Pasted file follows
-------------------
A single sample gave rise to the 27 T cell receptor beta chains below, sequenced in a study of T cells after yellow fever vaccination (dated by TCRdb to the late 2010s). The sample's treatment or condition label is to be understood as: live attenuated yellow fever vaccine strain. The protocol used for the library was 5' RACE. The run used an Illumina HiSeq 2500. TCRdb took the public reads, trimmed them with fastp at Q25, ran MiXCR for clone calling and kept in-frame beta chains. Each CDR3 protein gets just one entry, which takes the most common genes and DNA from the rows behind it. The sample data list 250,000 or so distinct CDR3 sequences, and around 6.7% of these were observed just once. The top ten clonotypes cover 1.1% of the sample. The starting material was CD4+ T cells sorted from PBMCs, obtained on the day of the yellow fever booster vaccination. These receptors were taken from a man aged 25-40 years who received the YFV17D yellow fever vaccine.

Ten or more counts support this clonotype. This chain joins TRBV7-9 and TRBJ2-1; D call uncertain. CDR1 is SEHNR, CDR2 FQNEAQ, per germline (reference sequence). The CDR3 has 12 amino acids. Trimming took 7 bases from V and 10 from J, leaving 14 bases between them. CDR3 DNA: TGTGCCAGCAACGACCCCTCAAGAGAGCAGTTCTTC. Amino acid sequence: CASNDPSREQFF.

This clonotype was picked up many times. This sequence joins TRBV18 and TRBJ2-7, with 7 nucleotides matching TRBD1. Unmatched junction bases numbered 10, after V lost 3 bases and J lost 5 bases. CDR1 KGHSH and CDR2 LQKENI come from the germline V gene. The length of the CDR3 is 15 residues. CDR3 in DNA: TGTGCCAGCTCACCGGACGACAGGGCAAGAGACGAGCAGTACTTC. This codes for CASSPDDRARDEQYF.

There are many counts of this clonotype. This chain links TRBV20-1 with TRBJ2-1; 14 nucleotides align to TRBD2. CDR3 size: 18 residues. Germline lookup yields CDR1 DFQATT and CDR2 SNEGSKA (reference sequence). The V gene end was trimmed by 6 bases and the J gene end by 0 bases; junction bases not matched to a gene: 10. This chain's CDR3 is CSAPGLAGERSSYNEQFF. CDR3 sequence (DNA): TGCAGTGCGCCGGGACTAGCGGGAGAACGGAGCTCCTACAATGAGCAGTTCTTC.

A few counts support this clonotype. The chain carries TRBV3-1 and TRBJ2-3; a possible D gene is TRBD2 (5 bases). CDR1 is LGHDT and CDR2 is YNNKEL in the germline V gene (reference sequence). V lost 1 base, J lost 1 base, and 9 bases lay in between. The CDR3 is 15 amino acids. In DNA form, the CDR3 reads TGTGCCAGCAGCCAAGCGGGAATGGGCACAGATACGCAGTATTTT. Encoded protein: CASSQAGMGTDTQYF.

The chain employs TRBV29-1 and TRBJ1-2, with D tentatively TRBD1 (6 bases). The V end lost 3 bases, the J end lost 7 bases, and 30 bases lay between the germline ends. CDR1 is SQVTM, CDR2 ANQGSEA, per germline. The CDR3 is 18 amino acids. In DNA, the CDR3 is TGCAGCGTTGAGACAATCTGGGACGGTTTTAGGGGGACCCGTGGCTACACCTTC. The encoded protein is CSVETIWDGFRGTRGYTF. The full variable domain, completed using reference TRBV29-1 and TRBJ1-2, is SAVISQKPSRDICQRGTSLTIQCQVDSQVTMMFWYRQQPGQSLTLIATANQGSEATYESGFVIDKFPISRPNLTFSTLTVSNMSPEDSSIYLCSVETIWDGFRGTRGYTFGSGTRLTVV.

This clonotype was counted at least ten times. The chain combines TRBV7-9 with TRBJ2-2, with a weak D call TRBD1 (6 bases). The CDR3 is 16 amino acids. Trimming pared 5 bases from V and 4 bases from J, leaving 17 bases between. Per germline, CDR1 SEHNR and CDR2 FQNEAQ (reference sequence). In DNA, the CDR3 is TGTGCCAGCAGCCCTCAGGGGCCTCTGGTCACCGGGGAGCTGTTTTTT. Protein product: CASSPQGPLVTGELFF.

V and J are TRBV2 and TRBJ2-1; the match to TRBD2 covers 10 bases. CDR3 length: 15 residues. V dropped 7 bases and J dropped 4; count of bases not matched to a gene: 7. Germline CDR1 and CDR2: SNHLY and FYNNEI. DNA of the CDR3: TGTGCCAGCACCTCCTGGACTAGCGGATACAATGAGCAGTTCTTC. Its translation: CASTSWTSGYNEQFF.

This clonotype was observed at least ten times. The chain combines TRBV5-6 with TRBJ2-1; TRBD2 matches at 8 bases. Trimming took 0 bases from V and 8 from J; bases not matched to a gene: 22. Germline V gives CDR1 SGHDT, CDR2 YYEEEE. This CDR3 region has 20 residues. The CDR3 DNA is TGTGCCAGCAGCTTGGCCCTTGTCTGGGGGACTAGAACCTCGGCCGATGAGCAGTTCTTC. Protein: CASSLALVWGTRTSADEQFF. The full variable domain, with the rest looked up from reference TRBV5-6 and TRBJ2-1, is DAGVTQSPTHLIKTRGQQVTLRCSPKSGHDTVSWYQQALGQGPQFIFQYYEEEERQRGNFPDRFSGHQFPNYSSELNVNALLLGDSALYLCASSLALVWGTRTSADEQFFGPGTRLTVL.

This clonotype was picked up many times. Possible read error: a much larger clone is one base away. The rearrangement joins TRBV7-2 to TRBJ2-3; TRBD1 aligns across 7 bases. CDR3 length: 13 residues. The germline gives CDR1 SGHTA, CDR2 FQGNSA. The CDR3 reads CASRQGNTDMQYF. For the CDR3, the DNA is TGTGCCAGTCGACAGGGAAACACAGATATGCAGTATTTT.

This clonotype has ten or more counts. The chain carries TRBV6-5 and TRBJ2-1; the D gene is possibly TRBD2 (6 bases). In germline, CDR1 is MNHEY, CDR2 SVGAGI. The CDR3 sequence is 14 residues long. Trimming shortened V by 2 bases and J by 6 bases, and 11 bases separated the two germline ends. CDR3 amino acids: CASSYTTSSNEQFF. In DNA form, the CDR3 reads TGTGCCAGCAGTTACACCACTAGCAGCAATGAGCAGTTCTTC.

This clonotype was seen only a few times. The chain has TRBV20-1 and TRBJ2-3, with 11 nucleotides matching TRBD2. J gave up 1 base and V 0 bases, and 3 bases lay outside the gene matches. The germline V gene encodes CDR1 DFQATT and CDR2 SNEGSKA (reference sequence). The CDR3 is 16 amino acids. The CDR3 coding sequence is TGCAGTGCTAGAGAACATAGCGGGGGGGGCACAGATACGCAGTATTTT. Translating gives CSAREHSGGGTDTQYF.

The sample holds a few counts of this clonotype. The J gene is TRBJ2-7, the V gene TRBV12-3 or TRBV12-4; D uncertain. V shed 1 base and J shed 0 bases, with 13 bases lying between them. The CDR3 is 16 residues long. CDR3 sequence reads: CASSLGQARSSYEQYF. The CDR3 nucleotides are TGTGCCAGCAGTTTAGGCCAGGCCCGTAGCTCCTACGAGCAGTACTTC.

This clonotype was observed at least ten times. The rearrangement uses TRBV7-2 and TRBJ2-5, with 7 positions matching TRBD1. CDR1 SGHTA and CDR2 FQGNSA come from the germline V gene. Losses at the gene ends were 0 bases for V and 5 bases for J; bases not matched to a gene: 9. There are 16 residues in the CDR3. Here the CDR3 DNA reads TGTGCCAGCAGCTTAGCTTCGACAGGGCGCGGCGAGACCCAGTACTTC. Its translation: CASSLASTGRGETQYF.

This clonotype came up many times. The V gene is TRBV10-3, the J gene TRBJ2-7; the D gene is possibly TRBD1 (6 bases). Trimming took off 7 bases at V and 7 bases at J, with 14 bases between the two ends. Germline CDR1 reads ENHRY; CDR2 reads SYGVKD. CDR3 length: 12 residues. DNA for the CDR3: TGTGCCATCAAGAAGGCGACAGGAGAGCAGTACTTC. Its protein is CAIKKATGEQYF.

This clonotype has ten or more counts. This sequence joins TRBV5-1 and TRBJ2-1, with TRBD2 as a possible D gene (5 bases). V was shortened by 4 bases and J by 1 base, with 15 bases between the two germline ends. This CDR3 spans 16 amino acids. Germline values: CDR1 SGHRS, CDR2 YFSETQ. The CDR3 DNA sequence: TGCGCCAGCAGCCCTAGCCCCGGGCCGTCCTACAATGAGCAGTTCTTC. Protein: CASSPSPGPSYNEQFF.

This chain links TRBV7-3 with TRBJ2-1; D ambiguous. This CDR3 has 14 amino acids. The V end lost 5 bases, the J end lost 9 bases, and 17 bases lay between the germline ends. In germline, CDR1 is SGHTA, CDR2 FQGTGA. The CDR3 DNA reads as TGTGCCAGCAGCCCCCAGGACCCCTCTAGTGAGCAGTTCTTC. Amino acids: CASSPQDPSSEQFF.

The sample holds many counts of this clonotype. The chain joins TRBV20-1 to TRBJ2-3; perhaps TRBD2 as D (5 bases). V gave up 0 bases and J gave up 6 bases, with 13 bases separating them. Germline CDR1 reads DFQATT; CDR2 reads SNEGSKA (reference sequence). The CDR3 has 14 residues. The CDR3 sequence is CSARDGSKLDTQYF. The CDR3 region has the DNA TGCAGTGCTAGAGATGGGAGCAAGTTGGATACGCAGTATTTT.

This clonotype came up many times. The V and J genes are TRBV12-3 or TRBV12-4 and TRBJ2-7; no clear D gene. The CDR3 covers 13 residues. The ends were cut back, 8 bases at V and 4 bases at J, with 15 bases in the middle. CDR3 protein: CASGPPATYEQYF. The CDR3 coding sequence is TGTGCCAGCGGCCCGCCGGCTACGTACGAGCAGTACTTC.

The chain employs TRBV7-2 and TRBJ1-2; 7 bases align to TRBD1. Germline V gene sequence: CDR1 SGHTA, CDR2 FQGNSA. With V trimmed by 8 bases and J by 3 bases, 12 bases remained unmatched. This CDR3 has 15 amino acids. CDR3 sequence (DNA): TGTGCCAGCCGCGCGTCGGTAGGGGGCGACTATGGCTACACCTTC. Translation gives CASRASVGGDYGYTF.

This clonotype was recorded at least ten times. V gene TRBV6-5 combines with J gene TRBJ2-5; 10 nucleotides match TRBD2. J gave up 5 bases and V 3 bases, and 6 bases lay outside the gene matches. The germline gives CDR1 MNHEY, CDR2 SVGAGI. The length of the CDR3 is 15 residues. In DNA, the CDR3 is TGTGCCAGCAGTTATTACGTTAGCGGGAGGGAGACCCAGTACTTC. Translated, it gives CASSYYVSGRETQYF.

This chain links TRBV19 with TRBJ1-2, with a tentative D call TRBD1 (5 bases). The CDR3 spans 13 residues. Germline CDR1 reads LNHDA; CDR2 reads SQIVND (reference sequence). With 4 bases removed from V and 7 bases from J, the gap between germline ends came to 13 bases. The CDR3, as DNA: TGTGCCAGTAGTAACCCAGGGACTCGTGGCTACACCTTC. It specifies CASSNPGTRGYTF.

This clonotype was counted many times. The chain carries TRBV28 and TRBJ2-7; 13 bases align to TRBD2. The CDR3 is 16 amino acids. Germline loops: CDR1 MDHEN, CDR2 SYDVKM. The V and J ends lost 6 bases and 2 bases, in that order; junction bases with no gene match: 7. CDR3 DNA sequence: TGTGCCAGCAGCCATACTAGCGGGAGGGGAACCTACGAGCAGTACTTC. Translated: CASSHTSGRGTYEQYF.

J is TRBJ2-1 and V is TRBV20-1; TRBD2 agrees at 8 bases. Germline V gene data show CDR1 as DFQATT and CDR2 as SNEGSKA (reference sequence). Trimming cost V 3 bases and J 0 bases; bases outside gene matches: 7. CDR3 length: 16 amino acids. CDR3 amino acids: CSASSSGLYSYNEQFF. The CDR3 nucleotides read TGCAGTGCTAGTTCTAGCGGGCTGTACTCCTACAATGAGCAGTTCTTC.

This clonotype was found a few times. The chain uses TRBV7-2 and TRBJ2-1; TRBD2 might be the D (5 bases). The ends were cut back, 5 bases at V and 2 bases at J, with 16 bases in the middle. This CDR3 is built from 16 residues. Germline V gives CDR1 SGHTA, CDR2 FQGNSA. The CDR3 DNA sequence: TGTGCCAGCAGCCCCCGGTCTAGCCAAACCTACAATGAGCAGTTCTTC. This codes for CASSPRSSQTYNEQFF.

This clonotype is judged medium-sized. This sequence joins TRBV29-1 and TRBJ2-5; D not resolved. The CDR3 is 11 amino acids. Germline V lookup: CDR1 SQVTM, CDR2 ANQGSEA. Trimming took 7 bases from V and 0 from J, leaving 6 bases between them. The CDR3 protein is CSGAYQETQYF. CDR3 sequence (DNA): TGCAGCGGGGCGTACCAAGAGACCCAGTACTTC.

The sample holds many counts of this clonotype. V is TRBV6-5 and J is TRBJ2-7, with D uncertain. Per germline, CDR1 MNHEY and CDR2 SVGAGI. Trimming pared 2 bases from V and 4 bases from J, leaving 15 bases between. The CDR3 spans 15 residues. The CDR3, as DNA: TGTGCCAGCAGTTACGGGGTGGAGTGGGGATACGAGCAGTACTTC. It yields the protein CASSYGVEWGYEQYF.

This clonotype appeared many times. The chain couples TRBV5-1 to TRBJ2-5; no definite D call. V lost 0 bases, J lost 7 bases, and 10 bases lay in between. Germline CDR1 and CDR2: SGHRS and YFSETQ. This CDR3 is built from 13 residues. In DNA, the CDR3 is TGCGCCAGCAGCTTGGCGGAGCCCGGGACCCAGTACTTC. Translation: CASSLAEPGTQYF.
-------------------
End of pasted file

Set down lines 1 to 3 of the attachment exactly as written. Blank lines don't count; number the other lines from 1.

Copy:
A single sample gave rise to the 27 T cell receptor beta chains below, sequenced in a study of T cells after yellow fever vaccination (dated by TCRdb to the late 2010s). The sample's treatment or condition label is to be understood as: live attenuated yellow fever vaccine strain. The protocol used for the library was 5' RACE. The run used an Illumina HiSeq 2500. TCRdb took the public reads, trimmed them with fastp at Q25, ran MiXCR for clone calling and kept in-frame beta chains. Each CDR3 protein gets just one entry, which takes the most common genes and DNA from the rows behind it. The sample data list 250,000 or so distinct CDR3 sequences, and around 6.7% of these were observed just once. The top ten clonotypes cover 1.1% of the sample. The starting material was CD4+ T cells sorted from PBMCs, obtained on the day of the yellow fever booster vaccination. These receptors were taken from a man aged 25-40 years who received the YFV17D yellow fever vaccine.

Ten or more counts support this clonotype. This chain joins TRBV7-9 and TRBJ2-1; D call uncertain. CDR1 is SEHNR, CDR2 FQNEAQ, per germline (reference sequence). The CDR3 has 12 amino acids. Trimming took 7 bases from V and 10 from J, leaving 14 bases between them. CDR3 DNA: TGTGCCAGCAACGACCCCTCAAGAGAGCAGTTCTTC. Amino acid sequence: CASNDPSREQFF.

This clonotype was picked up many times. This sequence joins TRBV18 and TRBJ2-7, with 7 nucleotides matching TRBD1. Unmatched junction bases numbered 10, after V lost 3 bases and J lost 5 bases. CDR1 KGHSH and CDR2 LQKENI come from the germline V gene. The length of the CDR3 is 15 residues. CDR3 in DNA: TGTGCCAGCTCACCGGACGACAGGGCAAGAGACGAGCAGTACTTC. This codes for CASSPDDRARDEQYF.